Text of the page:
Typhoon Megi coupled with the northeastern monsoon induced an extreme rainfall of 939 mm on the Suao area, Yilan County, in eastern Taiwan on October 21st, 2010, causing the Dong-Ao Peak landslide of 2.1 million m3 along the coastal Su-Hua Section of Highway Route 9. This study adopts a geological survey, rainfall data, satellite images, orthophotos, and high-resolution DEM based on airborne laser scanner surveys to quantify the morphological changes before and after landslide events following major rainfall events since 2010. Rainfall frequency analysis indicates the cumulative precipitation triggering landslide events is greater than the 200-year return period. In addition, both the entrainment effect of debris flow and toe erosion on the down-slope is shown to induce regressive sliding failure at the adjacent roadbed. The results suggest that geological factors such as head-cutting erosion and the concave landform shape the landform evolution of the catchment. The occurrence of landslides also depends on antecedent earthquake events and extreme intense rainfalls.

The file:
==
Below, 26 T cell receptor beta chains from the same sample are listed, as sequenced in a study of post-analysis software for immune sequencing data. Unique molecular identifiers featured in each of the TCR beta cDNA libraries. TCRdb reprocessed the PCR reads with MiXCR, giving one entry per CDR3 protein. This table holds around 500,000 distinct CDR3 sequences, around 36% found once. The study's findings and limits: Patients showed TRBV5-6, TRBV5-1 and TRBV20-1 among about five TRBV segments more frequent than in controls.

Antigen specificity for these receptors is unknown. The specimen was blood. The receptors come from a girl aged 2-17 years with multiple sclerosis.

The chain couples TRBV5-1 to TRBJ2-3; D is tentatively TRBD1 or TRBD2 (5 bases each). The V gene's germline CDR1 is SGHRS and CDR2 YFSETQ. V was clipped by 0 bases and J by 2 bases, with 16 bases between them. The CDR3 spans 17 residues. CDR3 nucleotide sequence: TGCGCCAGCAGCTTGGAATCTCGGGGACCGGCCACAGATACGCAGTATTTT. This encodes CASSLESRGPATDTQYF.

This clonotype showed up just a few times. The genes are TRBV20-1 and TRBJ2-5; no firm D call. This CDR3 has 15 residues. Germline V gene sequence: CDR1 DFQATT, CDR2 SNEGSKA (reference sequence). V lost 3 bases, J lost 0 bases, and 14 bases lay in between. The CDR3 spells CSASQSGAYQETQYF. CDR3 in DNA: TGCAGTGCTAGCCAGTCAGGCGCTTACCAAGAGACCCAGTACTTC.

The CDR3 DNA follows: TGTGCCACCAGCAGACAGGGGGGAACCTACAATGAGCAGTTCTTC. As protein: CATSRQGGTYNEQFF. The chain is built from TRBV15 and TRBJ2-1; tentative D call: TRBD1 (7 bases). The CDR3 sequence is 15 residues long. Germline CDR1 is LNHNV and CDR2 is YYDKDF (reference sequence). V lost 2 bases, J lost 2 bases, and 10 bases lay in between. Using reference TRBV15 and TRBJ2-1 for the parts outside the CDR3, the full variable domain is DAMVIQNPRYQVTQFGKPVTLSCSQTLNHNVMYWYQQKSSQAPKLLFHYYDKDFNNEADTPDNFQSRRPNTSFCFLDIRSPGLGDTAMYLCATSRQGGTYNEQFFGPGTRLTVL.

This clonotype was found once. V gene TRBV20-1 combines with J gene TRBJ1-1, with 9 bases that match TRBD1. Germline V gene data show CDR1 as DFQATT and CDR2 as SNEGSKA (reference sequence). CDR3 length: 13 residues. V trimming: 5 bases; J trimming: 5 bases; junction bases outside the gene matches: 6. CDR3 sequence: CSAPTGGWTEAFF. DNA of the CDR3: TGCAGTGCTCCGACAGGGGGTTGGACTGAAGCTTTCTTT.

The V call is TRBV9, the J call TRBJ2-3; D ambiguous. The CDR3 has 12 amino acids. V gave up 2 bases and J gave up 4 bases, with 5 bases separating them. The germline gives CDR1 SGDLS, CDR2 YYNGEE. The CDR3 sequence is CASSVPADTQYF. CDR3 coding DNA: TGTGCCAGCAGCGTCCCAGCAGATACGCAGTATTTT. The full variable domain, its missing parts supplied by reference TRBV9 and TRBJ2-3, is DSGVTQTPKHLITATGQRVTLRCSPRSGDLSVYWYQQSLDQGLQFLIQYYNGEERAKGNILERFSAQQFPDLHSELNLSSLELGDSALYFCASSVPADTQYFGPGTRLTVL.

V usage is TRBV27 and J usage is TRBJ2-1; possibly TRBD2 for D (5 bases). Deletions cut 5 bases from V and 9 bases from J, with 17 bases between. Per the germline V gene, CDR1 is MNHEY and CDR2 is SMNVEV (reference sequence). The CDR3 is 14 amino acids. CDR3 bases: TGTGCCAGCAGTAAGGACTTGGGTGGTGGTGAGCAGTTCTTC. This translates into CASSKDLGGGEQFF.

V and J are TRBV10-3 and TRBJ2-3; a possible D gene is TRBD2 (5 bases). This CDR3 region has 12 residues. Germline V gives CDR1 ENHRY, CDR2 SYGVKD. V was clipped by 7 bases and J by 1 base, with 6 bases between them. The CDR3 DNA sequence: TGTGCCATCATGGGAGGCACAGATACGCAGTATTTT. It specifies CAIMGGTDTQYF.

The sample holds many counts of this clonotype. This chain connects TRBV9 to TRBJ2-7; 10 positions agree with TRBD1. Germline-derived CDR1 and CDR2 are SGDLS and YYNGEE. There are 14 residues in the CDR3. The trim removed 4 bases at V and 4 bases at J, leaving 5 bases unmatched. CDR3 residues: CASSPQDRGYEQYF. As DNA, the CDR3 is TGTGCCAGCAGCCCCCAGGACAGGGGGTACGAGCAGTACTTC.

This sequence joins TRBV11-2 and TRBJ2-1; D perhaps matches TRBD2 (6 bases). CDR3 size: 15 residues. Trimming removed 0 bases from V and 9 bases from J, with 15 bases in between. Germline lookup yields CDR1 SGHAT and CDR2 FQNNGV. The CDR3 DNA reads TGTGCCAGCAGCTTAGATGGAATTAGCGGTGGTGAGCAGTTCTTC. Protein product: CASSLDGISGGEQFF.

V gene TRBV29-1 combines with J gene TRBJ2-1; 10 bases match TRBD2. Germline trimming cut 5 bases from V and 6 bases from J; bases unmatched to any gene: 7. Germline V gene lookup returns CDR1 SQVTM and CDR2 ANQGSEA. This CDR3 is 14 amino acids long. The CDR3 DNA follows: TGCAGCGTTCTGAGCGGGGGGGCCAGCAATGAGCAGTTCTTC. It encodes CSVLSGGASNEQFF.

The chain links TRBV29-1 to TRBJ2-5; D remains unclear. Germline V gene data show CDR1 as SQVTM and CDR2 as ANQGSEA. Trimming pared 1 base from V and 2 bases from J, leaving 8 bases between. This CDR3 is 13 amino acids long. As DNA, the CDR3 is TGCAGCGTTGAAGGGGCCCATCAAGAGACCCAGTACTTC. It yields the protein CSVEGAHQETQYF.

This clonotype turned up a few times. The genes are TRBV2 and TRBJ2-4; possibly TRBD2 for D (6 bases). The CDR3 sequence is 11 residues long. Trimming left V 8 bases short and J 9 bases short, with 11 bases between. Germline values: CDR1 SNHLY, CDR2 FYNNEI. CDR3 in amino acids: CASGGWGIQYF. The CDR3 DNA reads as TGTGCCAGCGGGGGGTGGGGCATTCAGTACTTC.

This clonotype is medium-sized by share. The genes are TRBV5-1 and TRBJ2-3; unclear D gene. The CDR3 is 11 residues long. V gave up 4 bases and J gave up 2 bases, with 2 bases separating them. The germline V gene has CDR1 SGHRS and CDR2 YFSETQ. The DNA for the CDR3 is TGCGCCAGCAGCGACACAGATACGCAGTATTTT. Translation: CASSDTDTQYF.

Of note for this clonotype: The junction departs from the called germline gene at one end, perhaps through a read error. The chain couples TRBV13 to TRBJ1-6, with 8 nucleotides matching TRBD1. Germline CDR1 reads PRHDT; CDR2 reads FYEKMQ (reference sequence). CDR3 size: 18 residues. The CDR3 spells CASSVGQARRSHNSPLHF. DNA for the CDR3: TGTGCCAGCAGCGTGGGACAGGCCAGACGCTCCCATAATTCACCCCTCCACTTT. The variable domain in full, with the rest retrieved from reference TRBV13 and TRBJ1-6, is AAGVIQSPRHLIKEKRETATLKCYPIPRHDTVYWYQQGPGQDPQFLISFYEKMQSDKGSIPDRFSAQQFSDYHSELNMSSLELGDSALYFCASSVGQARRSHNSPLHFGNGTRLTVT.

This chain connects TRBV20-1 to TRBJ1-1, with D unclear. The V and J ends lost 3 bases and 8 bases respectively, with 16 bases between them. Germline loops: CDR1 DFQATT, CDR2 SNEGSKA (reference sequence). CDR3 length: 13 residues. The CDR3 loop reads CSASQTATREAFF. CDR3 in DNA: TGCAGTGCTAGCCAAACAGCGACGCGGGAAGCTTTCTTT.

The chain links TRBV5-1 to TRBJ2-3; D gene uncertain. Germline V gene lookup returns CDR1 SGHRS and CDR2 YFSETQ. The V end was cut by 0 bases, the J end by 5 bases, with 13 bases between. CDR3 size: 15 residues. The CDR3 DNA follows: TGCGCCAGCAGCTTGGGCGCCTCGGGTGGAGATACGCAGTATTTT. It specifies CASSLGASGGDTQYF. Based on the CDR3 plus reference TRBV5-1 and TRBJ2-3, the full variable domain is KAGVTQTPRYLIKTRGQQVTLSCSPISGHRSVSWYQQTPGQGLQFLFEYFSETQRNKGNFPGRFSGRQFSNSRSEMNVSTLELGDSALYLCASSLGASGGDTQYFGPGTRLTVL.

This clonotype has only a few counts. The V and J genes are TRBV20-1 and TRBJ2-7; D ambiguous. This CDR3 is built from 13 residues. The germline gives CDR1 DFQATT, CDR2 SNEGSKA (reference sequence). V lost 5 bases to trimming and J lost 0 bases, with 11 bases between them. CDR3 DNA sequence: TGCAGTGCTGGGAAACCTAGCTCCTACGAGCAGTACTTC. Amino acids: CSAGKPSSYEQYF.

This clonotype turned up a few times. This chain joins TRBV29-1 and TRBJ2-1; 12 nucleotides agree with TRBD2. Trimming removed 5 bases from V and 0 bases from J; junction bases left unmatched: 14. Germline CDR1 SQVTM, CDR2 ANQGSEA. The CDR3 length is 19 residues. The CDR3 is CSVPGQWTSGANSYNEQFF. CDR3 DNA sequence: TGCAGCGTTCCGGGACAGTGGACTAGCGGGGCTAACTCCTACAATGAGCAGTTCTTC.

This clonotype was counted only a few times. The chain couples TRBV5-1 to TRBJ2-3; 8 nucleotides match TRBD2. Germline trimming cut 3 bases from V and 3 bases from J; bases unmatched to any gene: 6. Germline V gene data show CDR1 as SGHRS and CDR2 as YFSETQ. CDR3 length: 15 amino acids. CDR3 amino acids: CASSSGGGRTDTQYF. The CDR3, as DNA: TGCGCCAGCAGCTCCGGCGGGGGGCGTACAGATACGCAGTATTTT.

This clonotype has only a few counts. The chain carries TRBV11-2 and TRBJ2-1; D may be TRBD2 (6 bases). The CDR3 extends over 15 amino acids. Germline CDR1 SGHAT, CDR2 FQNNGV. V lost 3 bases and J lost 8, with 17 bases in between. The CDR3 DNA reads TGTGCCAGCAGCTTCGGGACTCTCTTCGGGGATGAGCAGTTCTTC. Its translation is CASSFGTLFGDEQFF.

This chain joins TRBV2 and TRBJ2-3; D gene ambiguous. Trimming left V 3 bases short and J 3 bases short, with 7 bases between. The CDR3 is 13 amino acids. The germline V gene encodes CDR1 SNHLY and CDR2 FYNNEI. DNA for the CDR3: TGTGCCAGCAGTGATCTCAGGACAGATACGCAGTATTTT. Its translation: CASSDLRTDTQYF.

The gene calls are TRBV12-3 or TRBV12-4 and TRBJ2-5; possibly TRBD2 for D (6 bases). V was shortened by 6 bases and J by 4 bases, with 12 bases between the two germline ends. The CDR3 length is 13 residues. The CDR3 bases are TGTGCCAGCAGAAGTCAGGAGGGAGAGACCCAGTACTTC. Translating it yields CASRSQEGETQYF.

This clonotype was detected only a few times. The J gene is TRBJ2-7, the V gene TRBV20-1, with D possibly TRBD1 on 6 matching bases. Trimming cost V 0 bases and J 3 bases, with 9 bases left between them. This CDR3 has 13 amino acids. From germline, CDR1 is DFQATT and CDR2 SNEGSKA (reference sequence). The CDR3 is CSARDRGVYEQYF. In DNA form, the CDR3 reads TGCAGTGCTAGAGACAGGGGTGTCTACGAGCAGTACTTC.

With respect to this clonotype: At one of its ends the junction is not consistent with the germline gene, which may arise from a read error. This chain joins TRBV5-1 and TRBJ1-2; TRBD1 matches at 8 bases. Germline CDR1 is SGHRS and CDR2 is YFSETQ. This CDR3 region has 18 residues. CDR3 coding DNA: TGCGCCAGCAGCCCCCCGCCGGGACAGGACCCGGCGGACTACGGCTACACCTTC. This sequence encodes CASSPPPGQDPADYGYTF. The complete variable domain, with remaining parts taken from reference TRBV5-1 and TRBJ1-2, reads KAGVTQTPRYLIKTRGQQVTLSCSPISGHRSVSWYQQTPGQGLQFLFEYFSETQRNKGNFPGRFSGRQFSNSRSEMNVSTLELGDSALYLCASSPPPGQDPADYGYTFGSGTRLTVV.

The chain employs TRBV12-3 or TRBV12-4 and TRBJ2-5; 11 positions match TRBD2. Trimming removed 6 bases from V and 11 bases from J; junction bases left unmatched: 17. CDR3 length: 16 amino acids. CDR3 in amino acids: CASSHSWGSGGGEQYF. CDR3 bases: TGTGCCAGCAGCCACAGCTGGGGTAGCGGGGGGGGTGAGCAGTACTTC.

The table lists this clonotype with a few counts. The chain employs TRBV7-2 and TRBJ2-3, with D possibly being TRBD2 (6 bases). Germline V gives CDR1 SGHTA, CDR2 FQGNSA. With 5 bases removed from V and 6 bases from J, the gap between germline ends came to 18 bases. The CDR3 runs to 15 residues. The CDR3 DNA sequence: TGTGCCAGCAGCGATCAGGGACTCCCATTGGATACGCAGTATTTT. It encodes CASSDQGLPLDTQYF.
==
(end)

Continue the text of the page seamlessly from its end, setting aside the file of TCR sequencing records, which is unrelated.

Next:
|Number of pages||10|
|Journal||Journal of Chinese Soil and Water Conservation|
|State||Published - 1 Sep 2014|
- Dong-Ao Peak
- Large-scale landslide, debris flow
- Remote sensing interpretation
- Shear zone